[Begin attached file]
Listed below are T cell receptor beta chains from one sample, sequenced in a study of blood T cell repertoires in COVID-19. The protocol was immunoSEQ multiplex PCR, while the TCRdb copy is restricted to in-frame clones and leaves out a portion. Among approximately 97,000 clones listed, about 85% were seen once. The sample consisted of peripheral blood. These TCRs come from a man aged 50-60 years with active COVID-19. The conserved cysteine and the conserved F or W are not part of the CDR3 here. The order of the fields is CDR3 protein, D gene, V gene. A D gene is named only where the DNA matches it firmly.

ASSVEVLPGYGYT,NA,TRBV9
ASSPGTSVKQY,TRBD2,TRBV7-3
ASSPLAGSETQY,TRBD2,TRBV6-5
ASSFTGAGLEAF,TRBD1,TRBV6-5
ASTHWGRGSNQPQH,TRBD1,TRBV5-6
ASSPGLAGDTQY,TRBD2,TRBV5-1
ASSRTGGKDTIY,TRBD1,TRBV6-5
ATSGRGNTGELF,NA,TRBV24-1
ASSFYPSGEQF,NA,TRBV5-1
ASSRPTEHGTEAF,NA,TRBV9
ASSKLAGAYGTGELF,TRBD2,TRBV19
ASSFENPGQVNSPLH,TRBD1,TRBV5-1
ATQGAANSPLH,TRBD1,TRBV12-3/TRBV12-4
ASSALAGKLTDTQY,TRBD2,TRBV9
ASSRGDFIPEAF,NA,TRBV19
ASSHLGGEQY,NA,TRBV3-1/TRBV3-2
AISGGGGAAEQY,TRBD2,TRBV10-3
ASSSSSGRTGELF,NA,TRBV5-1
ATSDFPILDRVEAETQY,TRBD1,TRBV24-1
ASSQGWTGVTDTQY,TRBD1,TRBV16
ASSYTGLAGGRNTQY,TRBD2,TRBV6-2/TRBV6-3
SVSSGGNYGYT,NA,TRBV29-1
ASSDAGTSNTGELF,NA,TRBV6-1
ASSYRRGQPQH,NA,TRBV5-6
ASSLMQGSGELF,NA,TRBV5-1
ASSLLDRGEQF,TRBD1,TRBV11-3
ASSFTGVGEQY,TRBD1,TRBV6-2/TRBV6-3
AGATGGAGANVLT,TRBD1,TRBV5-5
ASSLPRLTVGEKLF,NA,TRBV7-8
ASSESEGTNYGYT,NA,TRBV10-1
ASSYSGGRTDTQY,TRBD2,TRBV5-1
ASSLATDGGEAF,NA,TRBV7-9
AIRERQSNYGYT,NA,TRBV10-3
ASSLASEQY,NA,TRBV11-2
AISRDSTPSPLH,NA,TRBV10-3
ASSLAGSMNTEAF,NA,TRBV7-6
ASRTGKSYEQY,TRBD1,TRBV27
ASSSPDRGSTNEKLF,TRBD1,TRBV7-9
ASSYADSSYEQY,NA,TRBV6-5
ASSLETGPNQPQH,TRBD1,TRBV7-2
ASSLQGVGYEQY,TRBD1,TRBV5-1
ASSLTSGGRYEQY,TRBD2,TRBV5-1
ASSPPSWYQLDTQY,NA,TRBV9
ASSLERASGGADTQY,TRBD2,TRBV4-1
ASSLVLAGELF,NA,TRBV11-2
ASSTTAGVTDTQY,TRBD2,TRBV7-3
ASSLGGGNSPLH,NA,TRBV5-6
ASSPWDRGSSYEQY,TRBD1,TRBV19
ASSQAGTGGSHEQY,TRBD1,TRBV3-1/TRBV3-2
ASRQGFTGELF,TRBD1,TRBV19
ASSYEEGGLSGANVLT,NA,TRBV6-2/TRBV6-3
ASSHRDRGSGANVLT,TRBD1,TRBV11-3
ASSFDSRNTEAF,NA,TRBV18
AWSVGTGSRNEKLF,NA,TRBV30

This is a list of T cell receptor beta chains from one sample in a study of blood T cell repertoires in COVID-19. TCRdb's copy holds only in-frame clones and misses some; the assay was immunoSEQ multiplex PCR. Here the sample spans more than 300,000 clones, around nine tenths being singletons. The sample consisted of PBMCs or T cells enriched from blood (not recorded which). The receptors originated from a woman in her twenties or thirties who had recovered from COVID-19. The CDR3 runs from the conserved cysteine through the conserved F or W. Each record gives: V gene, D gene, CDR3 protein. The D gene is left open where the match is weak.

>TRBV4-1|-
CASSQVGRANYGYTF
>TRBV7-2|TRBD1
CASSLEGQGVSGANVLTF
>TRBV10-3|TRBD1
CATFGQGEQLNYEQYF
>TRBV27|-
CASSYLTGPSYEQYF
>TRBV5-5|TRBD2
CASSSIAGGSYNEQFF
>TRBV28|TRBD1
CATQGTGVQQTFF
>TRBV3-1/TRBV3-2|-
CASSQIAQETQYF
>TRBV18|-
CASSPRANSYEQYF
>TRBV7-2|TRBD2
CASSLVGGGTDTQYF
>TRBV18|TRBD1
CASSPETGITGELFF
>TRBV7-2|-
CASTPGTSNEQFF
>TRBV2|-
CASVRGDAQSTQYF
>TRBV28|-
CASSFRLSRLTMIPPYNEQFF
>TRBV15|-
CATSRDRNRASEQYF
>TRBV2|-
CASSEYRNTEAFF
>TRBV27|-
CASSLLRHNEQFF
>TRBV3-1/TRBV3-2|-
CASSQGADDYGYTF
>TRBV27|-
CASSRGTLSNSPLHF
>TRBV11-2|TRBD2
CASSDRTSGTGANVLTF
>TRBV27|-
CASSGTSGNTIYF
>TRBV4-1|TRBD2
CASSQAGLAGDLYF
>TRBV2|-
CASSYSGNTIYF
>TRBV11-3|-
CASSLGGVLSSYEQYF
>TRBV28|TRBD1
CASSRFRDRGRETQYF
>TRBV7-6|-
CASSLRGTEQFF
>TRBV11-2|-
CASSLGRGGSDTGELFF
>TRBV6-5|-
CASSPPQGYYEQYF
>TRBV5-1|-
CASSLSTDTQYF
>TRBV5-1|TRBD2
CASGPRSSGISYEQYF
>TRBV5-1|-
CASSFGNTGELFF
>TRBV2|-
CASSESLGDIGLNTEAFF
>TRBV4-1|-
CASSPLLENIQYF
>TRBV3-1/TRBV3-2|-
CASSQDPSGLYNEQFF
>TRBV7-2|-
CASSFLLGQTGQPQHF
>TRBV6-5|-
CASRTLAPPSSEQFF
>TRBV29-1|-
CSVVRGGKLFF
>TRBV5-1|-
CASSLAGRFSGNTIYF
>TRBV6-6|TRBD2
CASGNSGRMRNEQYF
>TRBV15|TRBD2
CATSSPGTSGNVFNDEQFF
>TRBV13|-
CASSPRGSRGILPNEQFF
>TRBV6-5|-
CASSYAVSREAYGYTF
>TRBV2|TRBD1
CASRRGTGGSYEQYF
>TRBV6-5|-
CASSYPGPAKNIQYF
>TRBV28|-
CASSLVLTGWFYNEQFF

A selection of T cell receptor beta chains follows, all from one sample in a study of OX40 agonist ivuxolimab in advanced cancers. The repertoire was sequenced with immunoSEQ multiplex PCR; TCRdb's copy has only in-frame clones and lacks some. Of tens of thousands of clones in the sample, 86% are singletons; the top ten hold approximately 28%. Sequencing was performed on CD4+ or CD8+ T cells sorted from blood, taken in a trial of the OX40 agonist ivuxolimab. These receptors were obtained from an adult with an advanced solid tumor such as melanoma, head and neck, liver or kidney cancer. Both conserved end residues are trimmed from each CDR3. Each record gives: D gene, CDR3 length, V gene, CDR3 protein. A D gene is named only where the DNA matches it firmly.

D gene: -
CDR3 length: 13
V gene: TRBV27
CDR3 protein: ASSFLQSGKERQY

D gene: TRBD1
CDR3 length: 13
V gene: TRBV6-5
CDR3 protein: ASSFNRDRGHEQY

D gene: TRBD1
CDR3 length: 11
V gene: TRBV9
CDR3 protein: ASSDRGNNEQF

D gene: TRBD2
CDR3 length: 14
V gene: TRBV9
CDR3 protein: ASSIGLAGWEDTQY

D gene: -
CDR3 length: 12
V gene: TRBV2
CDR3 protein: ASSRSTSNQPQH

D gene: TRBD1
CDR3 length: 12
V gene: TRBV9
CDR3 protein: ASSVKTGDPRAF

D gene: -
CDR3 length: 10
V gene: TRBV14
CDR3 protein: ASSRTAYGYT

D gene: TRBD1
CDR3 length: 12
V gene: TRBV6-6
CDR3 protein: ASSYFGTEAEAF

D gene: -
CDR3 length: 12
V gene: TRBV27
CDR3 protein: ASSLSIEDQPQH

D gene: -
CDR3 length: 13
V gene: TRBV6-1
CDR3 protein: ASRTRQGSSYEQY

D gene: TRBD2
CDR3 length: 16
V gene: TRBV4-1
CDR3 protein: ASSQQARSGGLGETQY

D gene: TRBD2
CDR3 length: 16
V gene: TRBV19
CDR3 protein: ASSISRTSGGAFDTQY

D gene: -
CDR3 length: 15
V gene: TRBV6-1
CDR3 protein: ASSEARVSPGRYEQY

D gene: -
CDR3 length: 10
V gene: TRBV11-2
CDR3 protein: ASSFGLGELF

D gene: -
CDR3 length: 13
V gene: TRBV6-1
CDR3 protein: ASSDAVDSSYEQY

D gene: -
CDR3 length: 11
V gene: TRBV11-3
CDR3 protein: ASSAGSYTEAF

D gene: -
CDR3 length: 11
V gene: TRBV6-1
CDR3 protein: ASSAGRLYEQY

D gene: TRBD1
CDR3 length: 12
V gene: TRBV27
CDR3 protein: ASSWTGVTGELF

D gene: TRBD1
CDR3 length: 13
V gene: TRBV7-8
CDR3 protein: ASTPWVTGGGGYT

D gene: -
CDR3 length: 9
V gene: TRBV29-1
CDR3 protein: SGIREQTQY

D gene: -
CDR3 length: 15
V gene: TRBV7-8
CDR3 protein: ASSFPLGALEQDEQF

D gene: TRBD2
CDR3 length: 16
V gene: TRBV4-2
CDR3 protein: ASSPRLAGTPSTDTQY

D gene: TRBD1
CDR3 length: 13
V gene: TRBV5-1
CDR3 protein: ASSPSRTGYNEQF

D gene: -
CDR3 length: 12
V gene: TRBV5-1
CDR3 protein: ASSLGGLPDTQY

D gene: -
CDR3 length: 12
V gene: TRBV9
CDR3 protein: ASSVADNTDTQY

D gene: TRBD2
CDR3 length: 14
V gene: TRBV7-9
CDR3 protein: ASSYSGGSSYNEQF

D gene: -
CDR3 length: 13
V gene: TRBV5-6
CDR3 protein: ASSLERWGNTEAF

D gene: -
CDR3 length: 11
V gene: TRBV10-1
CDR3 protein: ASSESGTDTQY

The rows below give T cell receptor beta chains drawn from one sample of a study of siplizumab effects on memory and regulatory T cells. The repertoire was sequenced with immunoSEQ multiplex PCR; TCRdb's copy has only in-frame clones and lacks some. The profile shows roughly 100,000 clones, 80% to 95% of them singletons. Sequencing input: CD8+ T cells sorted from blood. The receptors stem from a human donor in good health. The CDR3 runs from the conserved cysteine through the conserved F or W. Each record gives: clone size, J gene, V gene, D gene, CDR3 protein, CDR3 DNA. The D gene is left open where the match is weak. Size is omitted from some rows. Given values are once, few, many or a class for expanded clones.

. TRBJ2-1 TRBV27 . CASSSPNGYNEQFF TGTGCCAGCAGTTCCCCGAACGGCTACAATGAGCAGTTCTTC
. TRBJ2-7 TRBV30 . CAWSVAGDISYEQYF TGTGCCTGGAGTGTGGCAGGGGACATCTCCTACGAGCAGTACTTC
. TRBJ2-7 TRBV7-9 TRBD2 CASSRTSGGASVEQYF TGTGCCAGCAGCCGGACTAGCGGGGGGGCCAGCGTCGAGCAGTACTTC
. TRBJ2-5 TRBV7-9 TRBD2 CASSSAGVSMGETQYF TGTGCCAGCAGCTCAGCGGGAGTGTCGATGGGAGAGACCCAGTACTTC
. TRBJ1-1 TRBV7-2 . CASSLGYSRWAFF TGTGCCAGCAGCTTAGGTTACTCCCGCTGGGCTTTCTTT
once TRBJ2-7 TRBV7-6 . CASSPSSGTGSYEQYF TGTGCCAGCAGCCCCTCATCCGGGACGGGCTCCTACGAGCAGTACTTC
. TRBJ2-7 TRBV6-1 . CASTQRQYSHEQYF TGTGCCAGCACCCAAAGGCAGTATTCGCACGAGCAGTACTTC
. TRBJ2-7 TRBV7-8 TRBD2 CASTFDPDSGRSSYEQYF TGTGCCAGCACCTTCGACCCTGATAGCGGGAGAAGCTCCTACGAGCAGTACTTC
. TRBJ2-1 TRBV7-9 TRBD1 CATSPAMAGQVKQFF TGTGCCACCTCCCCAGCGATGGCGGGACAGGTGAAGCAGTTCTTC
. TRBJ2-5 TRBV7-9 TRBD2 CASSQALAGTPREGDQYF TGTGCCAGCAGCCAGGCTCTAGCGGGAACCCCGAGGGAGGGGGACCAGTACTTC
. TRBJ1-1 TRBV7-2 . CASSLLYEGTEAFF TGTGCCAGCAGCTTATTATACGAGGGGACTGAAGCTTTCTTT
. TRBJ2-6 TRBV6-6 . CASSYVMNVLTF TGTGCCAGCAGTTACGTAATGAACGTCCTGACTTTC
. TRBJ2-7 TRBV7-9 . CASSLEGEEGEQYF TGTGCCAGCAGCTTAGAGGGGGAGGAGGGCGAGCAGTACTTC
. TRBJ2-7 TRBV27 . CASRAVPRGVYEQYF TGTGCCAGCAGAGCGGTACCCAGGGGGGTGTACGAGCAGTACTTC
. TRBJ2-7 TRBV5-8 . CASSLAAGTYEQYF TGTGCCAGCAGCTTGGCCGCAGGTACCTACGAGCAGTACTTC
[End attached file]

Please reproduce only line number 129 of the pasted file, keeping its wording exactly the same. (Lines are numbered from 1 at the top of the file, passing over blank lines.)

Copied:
>TRBV5-1|-